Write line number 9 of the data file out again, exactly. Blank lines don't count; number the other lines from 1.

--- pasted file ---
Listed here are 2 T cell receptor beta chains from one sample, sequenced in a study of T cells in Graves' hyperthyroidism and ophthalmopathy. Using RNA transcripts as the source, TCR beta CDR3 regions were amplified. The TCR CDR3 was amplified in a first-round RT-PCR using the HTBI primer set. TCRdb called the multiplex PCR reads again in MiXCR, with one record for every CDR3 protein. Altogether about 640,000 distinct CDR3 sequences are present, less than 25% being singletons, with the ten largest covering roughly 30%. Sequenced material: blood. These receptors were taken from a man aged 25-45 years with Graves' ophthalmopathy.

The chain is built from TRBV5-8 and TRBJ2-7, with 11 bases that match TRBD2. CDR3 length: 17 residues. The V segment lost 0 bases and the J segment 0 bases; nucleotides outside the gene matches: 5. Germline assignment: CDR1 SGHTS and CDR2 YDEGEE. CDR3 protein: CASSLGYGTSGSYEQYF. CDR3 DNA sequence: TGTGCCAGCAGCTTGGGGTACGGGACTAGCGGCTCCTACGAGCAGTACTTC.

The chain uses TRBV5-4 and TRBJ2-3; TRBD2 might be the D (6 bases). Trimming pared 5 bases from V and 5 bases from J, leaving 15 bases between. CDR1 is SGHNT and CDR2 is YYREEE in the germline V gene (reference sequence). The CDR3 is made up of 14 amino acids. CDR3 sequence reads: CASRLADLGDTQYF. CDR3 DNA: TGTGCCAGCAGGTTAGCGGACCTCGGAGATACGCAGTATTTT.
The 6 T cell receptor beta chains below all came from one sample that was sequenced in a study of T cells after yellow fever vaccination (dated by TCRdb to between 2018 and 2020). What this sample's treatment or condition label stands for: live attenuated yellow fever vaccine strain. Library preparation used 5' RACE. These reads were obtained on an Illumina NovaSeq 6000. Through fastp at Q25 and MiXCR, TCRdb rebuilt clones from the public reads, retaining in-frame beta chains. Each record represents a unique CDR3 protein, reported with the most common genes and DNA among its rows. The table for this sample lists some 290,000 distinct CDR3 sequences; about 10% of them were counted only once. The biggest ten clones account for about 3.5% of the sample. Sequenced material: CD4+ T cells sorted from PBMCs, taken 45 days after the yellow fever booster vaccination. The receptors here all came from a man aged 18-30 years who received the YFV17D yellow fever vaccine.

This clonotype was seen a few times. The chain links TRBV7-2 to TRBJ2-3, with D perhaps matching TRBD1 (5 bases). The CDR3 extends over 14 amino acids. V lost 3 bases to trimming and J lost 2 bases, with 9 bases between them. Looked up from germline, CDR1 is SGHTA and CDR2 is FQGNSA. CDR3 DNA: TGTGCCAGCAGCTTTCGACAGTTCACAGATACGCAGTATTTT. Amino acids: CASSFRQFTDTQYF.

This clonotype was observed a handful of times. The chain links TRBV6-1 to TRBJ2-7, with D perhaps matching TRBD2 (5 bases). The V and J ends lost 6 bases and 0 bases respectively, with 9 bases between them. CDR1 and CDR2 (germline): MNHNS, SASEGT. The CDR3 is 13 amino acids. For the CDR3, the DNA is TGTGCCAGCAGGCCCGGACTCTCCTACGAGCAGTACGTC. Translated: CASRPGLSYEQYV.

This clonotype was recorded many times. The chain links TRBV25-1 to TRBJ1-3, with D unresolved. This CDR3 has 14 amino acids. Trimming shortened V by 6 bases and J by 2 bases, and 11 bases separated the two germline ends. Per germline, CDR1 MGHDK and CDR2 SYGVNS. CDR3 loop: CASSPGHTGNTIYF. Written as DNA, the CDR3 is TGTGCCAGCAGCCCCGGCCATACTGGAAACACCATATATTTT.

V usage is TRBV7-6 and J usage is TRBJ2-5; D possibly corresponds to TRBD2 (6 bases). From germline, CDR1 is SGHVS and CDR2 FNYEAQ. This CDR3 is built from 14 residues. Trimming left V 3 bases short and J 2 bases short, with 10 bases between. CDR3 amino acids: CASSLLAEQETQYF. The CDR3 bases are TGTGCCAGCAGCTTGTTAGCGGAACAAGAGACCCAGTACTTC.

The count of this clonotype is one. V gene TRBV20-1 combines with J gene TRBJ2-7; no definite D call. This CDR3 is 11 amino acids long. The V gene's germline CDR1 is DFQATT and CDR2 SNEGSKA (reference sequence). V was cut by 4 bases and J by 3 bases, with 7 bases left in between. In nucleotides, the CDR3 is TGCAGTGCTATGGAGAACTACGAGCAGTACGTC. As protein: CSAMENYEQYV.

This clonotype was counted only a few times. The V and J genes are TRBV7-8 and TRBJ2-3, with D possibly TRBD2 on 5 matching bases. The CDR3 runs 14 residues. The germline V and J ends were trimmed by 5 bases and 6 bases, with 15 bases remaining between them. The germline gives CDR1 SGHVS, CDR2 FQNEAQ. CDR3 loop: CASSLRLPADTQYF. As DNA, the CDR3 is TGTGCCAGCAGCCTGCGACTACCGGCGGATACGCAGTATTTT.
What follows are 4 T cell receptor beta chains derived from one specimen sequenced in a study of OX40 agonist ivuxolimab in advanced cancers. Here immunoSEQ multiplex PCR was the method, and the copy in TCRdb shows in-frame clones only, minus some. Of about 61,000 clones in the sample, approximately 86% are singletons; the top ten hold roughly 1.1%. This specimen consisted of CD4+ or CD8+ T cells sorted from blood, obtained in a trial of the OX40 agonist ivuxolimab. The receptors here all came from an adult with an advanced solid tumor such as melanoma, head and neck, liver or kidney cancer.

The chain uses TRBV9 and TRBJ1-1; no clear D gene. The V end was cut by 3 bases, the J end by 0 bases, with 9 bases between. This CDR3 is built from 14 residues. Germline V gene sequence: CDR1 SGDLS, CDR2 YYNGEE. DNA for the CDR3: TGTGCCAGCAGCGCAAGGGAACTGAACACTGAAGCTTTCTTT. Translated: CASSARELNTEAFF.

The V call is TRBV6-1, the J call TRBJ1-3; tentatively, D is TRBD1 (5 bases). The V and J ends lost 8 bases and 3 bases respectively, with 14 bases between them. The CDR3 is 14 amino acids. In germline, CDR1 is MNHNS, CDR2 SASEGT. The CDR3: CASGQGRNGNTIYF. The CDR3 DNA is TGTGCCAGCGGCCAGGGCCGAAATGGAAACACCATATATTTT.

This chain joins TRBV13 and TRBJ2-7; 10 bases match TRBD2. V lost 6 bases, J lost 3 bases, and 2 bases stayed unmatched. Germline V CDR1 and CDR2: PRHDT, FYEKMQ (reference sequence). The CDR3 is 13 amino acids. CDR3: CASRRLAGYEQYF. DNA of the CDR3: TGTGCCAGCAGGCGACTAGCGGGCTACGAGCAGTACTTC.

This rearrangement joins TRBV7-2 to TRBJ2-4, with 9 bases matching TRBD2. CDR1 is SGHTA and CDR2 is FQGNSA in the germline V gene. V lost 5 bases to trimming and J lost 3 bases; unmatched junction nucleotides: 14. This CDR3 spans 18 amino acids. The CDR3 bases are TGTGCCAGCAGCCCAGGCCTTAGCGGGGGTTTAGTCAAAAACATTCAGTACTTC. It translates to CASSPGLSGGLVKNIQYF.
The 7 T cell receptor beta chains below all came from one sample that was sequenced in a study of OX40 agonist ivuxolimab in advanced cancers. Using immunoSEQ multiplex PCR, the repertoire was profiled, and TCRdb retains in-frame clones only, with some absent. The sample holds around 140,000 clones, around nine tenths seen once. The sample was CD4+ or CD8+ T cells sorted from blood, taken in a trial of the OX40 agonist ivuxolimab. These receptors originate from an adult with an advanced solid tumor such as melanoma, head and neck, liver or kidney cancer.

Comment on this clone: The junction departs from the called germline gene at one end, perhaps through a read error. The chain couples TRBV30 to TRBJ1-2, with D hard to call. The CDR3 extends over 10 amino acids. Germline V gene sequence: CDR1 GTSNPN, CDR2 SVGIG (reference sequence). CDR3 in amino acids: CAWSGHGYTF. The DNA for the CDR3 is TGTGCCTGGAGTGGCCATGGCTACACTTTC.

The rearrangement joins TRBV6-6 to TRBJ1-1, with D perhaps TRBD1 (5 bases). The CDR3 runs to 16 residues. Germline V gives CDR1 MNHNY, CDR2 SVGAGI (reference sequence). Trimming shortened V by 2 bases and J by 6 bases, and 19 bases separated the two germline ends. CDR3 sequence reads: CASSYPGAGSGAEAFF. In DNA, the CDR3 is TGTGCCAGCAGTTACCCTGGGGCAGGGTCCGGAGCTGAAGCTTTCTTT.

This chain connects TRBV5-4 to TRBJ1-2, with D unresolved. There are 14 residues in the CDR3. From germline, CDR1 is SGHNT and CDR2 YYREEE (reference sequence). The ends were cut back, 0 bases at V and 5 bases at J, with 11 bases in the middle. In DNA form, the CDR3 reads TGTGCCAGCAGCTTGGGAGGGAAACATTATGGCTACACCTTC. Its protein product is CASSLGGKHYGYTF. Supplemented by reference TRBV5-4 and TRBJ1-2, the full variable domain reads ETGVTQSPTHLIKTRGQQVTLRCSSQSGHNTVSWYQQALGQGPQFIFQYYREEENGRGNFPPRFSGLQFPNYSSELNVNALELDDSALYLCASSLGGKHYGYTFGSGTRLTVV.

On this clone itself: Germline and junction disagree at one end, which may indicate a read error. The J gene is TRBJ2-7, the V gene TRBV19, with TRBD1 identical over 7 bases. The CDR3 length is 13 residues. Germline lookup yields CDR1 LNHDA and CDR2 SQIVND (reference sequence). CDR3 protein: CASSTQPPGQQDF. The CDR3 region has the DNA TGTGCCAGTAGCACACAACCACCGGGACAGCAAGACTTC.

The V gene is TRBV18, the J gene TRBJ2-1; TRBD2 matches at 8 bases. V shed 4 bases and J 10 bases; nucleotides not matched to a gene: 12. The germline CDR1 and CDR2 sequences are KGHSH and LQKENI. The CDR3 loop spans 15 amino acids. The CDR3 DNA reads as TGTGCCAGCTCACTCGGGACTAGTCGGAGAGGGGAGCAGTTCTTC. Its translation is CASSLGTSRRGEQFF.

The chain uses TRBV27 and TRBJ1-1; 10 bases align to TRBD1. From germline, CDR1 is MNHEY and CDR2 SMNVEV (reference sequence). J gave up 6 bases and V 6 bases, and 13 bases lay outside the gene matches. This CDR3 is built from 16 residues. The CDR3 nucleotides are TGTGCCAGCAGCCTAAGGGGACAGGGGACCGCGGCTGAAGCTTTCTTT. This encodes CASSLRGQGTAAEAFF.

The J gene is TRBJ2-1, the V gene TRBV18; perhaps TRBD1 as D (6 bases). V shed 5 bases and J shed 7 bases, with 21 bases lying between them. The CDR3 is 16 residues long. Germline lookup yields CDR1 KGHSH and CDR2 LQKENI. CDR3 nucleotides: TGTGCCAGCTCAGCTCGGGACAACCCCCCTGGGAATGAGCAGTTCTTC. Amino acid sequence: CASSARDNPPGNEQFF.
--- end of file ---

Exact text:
The count of this clonotype is one. V gene TRBV20-1 combines with J gene TRBJ2-7; no definite D call. This CDR3 is 11 amino acids long. The V gene's germline CDR1 is DFQATT and CDR2 SNEGSKA (reference sequence). V was cut by 4 bases and J by 3 bases, with 7 bases left in between. In nucleotides, the CDR3 is TGCAGTGCTATGGAGAACTACGAGCAGTACGTC. As protein: CSAMENYEQYV.